Rising home prices are playing a big role in these companies' bottom lines.
"We delivered more homes at higher prices this first quarter than one year ago. This higher delivery volume, coupled with price increases from late 2012 and early 2013, drove our first quarter growth in revenues, earnings and margins," Toll Brothers CEO Douglas Yearley Jr. said in a statement.
"Prices will have a positive effect on home sales," Realogy CEO Richard Smith said during a conference call Tuesday with investors.
(Read more: Home prices end 2013 on strong footing; Dec. beats estimates:Case-Shiller)
But fast-rising home prices, largely due to a lack of supply on the market, are precisely what others say are stalling sales and weakening the outlook for the spring market.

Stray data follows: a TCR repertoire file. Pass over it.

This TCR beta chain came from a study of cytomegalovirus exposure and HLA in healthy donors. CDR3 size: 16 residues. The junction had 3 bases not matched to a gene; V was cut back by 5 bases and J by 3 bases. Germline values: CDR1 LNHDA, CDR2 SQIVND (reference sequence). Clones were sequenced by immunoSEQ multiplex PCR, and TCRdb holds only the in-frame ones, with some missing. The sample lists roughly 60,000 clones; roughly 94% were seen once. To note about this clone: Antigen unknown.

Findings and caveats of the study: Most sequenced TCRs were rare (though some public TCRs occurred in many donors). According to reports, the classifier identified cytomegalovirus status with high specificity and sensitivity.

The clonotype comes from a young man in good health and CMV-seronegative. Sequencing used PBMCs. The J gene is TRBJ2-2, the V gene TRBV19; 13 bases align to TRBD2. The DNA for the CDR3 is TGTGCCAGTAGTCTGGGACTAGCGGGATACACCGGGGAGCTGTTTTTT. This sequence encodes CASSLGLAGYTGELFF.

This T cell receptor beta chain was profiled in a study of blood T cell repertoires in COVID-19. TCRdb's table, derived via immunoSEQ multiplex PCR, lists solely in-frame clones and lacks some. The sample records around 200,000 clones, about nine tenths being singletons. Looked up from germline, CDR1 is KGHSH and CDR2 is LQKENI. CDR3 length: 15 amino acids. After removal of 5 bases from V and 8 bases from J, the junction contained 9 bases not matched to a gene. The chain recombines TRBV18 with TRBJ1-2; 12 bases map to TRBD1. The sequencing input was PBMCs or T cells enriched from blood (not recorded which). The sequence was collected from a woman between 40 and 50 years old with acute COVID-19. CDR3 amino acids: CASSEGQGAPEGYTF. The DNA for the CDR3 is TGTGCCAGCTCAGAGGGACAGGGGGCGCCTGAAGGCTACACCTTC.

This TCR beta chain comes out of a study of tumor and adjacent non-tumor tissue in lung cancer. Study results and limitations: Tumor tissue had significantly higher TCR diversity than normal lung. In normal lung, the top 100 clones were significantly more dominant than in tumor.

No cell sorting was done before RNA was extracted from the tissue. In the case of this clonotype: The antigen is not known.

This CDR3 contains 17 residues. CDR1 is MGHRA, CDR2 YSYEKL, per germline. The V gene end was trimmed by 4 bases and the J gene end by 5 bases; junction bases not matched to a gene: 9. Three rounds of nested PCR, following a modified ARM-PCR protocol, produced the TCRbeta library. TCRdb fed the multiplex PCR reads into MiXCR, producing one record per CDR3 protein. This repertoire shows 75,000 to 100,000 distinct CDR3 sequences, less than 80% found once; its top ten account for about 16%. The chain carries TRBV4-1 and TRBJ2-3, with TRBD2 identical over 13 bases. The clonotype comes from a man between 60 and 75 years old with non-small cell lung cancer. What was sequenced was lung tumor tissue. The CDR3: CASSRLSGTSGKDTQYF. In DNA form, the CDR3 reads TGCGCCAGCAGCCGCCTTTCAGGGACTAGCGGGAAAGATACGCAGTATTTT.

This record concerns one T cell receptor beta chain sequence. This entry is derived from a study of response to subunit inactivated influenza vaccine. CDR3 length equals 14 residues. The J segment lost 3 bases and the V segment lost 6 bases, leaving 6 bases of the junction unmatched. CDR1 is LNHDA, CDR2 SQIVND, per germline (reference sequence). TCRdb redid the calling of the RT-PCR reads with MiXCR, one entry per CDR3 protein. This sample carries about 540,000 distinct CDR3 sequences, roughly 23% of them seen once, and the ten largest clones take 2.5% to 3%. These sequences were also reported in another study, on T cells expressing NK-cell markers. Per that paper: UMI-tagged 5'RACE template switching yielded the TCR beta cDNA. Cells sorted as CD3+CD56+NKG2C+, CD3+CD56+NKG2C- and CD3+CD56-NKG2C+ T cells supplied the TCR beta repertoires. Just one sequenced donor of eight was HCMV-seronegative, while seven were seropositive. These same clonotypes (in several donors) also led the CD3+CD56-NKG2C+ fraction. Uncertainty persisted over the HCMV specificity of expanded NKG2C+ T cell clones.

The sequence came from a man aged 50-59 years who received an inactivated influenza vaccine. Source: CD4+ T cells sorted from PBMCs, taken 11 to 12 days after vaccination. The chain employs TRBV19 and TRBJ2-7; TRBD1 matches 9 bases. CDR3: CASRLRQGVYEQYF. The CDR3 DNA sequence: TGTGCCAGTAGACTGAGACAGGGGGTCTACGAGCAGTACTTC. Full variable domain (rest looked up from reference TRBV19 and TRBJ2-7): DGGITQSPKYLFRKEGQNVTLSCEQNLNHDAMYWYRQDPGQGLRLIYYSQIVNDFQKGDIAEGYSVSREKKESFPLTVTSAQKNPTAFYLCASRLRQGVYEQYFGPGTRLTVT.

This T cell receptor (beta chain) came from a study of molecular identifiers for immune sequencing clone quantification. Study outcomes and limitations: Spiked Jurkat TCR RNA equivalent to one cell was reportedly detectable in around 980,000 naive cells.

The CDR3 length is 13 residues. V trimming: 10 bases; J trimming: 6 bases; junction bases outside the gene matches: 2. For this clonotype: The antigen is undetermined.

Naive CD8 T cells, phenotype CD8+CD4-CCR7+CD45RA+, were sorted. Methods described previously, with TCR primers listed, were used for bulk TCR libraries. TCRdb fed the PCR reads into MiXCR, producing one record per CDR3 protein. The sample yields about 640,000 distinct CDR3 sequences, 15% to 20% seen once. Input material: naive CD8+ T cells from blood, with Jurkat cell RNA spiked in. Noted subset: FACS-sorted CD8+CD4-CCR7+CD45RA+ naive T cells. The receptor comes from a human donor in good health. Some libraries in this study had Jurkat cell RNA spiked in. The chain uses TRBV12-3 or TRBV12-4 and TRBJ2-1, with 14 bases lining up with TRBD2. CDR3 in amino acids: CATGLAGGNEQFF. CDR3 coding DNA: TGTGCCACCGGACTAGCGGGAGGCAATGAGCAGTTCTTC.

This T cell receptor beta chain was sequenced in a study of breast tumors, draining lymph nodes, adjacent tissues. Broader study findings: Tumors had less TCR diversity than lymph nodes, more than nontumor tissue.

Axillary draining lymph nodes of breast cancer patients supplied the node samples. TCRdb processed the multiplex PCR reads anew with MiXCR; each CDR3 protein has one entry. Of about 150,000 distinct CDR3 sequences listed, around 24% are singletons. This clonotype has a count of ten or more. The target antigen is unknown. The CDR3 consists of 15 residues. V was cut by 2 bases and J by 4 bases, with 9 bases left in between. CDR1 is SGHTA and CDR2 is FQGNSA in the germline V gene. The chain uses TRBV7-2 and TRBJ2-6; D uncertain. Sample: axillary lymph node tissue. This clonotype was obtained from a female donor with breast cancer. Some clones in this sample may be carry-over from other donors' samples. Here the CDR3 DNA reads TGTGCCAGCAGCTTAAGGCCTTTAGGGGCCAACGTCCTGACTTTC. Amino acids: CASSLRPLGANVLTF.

"I think that there's pitfalls ahead," economist Robert Shiller said on CNBC. He even suggested the market looks like 2005, when home prices rose too far too fast and then crashed. "This momentum will dissipate," he said.
Home prices were up 11.3 percent nationally on the S&P/Case-Shiller Index for the fourth quarter of 2013 from a year ago. The difference between now and 2005 is that prices now are being fueled by short supply and not by cheap and easy credit as they were during the last housing boom. Affordability is the victim, however, hurting first-time buyers, who fell to their lowest share on record in January, according to the National Association of Realtors.
"Higher home prices and mortgage rates are taking a toll on affordability. Mortgage default rates, as shown by the S&P/Experian Consumer Credit Default Index, are back to their precrisis levels but bank lending standards remain strict," wrote S&P's David Blitzer.